Like the Bonefish, the Sand Whiting moves across shallow, sandy expanses in groups, browsing for worms and crustaceans in the sand. Both have a slightly underslung mouth, which is used to burrow and suck up sand in the search for tasty morsels like sand worms, pipis, nippers and crabs. And like the Bonefish, the Sand Whiting puts up an impressive fight when hooked, often belying its size. If Whiting reached the size that Bonefish do, they might well be compared even more favourably with that legendary species. The name ‘Sand Whiting’ may not be all that familiar to the average anglers in some areas, since the species also goes under the wellknown local names of Summer Whiting and Bluenose Whiting. Many anglers think that these are different species, but they are all, in fact, one and the same. By the way, as is often the case with common names for Australian fish, our Whitings are not related in any way to the northern hemisphere Whiting, which is a member of the true Cod family, nor to the Blue Grenadier of New Zealand, sometimes marketed in supermarkets here under the name ‘Whiting’ but again, belonging to an unrelated family, Merluccidae, or Hakes. The Whiting family, Sillaginidae, is largely confined to southeast Asia and Australia, and as such, can be justifiably considered a ‘local’ group of fishes. About 13 species of Whiting occur around the Australian coast, some of which are commercially or even more so, recreationally important. The main species of interest to anglers are the Sand Whiting, Sillago ciliata, Trumpeter Whiting (Sillago maculata), Yellowfin Whiting, Sillago schomburgkii in Western Australia and King George Whiting, Sillaginodes punctata, in the southern states. Another group of Whitings, all loosely called Redspot or Trawl Whiting, do not grow very large, but are an important bycatch species of prawn trawling in the north. All of the Whitings share fairly similar habitats, primarily over sandy bottoms, where they forage for small invertebrates.
The main species with which the Sand Whiting might be confused with is the Trumpeter Whiting, which grows to a respectable 30 cm in length. However, Trumpeter Whiting tend to have dark, diffuse reddish blotches on their flanks while Sand Whiting are a uniform silver colour. The distribution of the Sand Whiting is very broad, ranging all the way from Cape York in Queensland to Lakes Entrance in Victoria. It is also found around Flinders Island and the north eastern Tasmanian coast, around south eastern Papua New Guinea and perhaps surprisingly, Lord Howe Island and New Caledonia. Not a great deal is known about movements of Sand Whiting throughout this extensive range. Some tagging has indicated relatively limited movements north and south along the east coast, but as yet, no movements of adults has been proven between the Australian mainland, and the islands mentioned above. It is quite likely that dispersal to those areas is achieved by larvae. Because of its distribution right along the eastern seaboard, the Sand Whiting is particularly important to anglers. Its shallow water habitat makes it a primary target species around populated areas such as Brisbane and Sydney, and also in most of the east coast estuaries and large embayments. Harvey Bay is a prime example of the latter. Sand Whiting spawn in a variety of habitats, ranging from the mouths of estuaries, large embayments and the surf zone along ocean beaches. However, contrary to popular belief, they do not spawn inside estuaries, but rather, very small post larvae and juveniles enter estuaries where they are often observed amongst seagrass beds or over shallow sandy areas. Spawning is apparently triggered at peak high tide, close to the full moon. The spawning season varies with latitude, spanning spring and summer in Queensland and summer and Autumn in New South Wales. The ovaries of mature Sand Whiting contain two distinct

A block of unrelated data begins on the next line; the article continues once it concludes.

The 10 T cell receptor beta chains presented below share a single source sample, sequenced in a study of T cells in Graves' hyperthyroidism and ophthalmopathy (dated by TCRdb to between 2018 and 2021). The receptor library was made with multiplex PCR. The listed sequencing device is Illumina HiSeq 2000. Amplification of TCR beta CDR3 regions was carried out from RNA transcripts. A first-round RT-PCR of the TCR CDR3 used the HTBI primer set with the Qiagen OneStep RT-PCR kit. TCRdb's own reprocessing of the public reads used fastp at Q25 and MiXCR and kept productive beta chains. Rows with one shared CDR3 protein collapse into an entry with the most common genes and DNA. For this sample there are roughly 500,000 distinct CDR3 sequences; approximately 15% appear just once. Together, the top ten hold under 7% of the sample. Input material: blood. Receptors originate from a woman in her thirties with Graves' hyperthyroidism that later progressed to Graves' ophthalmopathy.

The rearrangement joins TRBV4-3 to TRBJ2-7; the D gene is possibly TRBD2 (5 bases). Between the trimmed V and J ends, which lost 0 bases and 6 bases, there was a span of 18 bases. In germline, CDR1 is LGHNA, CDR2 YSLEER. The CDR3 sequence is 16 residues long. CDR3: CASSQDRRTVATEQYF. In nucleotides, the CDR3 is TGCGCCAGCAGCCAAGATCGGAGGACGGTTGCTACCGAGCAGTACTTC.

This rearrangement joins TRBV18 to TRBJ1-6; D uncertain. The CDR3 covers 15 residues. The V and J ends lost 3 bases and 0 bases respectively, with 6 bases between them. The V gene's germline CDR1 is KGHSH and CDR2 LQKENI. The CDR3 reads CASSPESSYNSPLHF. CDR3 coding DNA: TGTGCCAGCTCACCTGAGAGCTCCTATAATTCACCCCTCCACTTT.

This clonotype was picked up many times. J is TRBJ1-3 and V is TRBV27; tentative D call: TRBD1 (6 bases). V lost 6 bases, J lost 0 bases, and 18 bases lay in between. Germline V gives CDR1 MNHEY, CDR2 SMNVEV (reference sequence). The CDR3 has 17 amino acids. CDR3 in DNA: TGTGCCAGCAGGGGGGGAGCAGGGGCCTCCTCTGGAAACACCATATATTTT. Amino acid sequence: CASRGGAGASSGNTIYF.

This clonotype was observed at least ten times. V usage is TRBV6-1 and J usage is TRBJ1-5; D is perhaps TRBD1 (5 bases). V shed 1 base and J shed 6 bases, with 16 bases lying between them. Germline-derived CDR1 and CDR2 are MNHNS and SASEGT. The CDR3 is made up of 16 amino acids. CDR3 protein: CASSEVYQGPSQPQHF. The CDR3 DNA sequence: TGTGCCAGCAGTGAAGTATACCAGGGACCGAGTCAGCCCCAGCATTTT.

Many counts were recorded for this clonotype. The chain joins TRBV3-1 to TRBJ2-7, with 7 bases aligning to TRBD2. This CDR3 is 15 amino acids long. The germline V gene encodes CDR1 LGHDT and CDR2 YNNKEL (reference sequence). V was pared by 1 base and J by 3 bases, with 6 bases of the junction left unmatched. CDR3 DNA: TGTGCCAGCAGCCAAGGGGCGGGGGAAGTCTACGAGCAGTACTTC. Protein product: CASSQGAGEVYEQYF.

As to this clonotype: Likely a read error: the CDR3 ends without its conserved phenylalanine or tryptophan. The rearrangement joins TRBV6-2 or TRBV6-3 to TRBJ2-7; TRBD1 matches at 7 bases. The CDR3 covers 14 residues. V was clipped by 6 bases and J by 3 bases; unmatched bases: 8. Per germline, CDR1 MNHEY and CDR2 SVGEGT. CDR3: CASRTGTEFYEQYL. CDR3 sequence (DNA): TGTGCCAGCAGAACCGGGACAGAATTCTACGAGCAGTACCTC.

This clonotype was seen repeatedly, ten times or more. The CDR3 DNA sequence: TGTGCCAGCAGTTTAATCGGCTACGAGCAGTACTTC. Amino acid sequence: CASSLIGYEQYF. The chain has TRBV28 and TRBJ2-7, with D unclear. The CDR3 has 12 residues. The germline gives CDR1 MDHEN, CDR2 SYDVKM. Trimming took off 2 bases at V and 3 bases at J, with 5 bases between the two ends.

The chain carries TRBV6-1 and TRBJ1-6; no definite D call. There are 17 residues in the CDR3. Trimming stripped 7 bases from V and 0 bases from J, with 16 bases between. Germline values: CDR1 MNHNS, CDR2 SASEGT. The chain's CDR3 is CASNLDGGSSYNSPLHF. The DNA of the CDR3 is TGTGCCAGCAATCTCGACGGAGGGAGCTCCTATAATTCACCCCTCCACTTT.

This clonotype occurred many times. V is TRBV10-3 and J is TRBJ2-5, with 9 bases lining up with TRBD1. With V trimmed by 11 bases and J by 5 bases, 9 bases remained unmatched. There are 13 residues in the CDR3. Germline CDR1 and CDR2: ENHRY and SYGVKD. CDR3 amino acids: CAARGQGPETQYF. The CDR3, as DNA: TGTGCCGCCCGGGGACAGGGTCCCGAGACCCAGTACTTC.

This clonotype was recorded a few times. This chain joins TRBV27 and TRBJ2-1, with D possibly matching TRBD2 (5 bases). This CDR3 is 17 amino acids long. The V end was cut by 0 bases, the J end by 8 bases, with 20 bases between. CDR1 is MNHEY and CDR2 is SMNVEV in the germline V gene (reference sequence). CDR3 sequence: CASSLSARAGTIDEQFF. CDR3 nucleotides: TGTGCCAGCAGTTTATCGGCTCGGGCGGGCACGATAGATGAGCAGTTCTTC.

batches of eggs, leading to the likelihood of spawning twice during a given season. The numbers of eggs which have been counted in Sand Whiting range between 30,000 and 380,000. Some work has been carried out on Sand Whiting investigating the possibility of the species for aquaculture – either as a prospect for harvest for the table, or as a species which might be able to be stocked into estuaries to replace depleted stocks. As with many other coastal fishes, the growth rate of Sand Whiting has been found to be quite variable (this often depends on water temperature, but also on availability of food and frequency of feeding). In Queensland, one-year old Sand Whiting are estimated to be between 11 and 19 cm in length, while six-year olds would measure about 32 cm. Age at maturity is estimated to be two years old for males, and three years old for females. Like quite a few other species of fish, males dominate the population at small sizes, but larger fish tend to be female. It is not yet known if this is due to sex reversal or differential growth and mortality rates between the two sexes. The maximum length of Sand Whiting recorded is supposedly a whopping 51 cm, at which size, an age of up to 20 years is postulated. No weight was given for that fish, and just to complicate the story, the Australian angling record for the species stands at 1.4 kg, but no length is given for that fish. The Sand Whiting really does tick all the boxes. Not only is it an excellent sportfish on light tackle and fly gear, it is one of the tastiest species available to the keen inshore angler.